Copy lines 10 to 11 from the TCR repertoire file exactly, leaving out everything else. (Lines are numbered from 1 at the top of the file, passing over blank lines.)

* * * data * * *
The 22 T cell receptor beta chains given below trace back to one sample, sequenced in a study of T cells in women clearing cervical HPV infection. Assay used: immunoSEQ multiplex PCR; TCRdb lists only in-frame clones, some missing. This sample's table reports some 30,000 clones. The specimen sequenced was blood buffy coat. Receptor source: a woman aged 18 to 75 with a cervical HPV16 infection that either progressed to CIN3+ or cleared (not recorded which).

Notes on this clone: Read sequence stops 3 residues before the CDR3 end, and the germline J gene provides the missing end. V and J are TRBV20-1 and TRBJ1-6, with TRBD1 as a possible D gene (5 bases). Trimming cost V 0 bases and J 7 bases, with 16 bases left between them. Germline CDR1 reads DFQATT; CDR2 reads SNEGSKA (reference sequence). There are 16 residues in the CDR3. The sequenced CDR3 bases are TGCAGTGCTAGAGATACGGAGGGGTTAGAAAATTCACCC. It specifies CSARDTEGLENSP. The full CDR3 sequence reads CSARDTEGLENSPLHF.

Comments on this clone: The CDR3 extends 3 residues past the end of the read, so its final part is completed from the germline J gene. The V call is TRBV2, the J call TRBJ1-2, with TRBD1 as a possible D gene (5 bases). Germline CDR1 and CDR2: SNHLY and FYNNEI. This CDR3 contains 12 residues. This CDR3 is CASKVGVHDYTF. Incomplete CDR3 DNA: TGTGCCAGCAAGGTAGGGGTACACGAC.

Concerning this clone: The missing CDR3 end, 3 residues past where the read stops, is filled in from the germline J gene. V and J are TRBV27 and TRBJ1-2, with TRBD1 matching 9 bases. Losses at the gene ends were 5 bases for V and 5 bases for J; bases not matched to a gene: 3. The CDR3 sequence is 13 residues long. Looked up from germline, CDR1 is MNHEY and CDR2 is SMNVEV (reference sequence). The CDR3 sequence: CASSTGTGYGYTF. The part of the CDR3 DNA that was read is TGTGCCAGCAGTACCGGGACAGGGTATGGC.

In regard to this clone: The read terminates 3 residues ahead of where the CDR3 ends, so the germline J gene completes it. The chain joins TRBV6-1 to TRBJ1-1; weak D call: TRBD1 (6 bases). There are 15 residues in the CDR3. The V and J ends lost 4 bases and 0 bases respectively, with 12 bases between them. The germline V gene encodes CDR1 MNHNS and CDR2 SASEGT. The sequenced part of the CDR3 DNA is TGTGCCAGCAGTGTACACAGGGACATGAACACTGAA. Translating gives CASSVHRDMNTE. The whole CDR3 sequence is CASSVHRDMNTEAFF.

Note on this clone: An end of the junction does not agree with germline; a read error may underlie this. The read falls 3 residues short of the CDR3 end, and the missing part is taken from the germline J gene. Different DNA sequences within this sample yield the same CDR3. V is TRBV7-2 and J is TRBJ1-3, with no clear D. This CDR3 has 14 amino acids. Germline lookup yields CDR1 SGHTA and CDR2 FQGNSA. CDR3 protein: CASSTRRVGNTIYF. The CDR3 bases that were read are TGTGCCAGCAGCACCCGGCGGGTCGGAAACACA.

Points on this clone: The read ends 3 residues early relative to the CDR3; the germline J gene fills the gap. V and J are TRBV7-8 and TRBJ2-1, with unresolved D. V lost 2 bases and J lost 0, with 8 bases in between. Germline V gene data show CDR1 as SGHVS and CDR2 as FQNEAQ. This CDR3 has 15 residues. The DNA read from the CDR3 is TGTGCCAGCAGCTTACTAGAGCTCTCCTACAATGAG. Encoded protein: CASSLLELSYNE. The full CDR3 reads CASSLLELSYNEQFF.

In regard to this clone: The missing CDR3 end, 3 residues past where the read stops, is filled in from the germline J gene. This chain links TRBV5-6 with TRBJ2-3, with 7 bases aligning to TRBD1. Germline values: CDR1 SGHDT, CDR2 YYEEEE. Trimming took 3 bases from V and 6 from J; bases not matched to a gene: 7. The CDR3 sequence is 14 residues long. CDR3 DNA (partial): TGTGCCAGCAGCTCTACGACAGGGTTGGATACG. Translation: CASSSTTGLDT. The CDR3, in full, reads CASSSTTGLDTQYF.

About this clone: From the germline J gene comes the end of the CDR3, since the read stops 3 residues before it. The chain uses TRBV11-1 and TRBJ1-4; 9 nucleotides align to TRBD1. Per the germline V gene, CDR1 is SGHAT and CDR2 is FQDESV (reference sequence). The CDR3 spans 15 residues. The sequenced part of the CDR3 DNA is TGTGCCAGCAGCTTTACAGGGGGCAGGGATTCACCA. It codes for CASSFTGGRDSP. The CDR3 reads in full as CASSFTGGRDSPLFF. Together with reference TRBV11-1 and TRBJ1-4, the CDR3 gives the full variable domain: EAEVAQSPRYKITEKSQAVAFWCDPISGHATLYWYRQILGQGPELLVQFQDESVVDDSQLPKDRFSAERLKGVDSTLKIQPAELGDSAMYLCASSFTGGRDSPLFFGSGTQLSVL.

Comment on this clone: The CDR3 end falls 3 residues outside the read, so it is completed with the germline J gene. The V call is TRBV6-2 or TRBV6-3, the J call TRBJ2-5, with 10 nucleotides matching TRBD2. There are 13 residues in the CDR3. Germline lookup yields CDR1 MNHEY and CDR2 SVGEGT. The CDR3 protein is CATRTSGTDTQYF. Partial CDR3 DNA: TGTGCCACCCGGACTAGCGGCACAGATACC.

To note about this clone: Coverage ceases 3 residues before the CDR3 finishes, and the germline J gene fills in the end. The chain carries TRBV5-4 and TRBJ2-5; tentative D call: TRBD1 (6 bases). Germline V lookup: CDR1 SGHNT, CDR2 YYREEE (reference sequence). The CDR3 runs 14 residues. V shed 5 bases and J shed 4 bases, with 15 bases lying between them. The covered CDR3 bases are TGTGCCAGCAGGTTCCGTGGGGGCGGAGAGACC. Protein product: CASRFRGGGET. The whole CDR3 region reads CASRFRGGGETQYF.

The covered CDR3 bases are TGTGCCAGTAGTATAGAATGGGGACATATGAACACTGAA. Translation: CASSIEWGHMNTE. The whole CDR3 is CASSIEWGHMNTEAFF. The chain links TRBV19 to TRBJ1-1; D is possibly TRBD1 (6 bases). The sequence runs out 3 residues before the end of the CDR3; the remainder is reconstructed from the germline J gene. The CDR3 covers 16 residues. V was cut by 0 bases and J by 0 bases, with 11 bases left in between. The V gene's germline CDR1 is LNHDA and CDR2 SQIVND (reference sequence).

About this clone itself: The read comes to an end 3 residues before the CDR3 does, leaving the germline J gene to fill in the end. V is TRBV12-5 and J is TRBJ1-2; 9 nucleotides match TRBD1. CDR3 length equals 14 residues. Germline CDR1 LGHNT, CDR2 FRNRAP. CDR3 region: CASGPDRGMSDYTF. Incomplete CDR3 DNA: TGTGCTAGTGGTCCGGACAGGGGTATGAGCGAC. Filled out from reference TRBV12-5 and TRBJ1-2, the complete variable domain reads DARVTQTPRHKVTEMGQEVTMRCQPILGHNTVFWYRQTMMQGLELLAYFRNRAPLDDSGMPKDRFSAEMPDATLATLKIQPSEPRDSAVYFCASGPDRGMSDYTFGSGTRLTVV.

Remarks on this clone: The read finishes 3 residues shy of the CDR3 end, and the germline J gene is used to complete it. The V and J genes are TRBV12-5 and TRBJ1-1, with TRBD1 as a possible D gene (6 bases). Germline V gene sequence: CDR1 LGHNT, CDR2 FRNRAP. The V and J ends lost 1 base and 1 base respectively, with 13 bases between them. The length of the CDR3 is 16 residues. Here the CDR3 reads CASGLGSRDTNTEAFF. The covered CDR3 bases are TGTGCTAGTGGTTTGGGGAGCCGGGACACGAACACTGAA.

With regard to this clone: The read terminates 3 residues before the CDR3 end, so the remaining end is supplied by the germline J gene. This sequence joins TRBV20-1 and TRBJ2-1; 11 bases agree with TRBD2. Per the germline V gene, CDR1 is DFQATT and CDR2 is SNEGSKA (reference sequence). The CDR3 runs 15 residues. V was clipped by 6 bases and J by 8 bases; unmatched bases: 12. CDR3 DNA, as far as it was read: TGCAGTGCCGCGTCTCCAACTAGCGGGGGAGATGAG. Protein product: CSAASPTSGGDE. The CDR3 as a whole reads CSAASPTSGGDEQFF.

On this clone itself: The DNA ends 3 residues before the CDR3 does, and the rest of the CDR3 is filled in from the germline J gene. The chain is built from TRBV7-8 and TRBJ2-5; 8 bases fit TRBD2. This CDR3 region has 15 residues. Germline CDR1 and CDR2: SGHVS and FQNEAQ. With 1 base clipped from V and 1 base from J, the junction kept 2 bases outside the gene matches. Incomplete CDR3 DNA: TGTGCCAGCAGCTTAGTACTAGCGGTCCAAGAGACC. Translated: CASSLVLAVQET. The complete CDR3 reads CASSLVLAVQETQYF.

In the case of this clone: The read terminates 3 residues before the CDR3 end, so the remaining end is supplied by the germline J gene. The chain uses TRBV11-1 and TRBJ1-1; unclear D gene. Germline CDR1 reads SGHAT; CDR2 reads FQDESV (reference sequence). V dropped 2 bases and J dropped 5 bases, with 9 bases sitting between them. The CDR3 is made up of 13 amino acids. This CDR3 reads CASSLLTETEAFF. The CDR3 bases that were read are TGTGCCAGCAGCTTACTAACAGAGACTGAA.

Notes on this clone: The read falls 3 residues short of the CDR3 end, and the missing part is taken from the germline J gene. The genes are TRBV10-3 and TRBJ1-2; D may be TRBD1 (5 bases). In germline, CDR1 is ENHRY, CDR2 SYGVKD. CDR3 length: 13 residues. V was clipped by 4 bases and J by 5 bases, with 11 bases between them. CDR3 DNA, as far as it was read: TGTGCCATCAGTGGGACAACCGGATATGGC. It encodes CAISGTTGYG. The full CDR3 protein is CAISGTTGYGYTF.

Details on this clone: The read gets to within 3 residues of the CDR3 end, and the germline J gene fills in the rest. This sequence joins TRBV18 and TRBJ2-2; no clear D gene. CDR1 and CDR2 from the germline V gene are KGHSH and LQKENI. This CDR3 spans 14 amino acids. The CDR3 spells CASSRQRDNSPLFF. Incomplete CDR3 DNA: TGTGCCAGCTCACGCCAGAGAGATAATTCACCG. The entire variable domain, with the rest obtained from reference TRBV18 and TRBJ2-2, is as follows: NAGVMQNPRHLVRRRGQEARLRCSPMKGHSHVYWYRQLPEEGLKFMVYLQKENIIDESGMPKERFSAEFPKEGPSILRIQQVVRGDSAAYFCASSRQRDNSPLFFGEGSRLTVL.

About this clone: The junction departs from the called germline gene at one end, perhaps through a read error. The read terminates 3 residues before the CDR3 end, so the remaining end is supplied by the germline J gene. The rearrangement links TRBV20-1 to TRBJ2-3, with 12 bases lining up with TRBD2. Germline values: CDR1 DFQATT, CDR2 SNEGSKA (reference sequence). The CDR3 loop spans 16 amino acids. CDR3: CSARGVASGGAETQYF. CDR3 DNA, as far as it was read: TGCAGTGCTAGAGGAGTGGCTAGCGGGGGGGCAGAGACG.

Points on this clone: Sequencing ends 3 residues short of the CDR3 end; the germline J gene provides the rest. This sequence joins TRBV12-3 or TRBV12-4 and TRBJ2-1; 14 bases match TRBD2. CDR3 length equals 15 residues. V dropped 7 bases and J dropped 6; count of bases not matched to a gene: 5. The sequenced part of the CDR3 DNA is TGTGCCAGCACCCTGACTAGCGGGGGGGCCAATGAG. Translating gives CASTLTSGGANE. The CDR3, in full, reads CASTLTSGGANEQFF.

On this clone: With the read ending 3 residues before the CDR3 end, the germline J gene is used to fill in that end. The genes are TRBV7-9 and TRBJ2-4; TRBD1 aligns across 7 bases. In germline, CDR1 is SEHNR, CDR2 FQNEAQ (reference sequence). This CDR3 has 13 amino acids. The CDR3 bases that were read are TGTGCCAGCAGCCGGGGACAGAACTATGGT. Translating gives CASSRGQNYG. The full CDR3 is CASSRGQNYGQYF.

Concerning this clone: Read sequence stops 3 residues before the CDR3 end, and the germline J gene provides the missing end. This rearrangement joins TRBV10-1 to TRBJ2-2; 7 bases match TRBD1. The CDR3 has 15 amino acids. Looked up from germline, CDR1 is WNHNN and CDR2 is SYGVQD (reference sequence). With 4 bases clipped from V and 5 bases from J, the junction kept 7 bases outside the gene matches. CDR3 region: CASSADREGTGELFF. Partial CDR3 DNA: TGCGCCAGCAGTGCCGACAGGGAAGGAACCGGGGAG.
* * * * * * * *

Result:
Comment on this clone: The CDR3 end falls 3 residues outside the read, so it is completed with the germline J gene. The V call is TRBV6-2 or TRBV6-3, the J call TRBJ2-5, with 10 nucleotides matching TRBD2. There are 13 residues in the CDR3. Germline lookup yields CDR1 MNHEY and CDR2 SVGEGT. The CDR3 protein is CATRTSGTDTQYF. Partial CDR3 DNA: TGTGCCACCCGGACTAGCGGCACAGATACC.

To note about this clone: Coverage ceases 3 residues before the CDR3 finishes, and the germline J gene fills in the end. The chain carries TRBV5-4 and TRBJ2-5; tentative D call: TRBD1 (6 bases). Germline V lookup: CDR1 SGHNT, CDR2 YYREEE (reference sequence). The CDR3 runs 14 residues. V shed 5 bases and J shed 4 bases, with 15 bases lying between them. The covered CDR3 bases are TGTGCCAGCAGGTTCCGTGGGGGCGGAGAGACC. Protein product: CASRFRGGGET. The whole CDR3 region reads CASRFRGGGETQYF.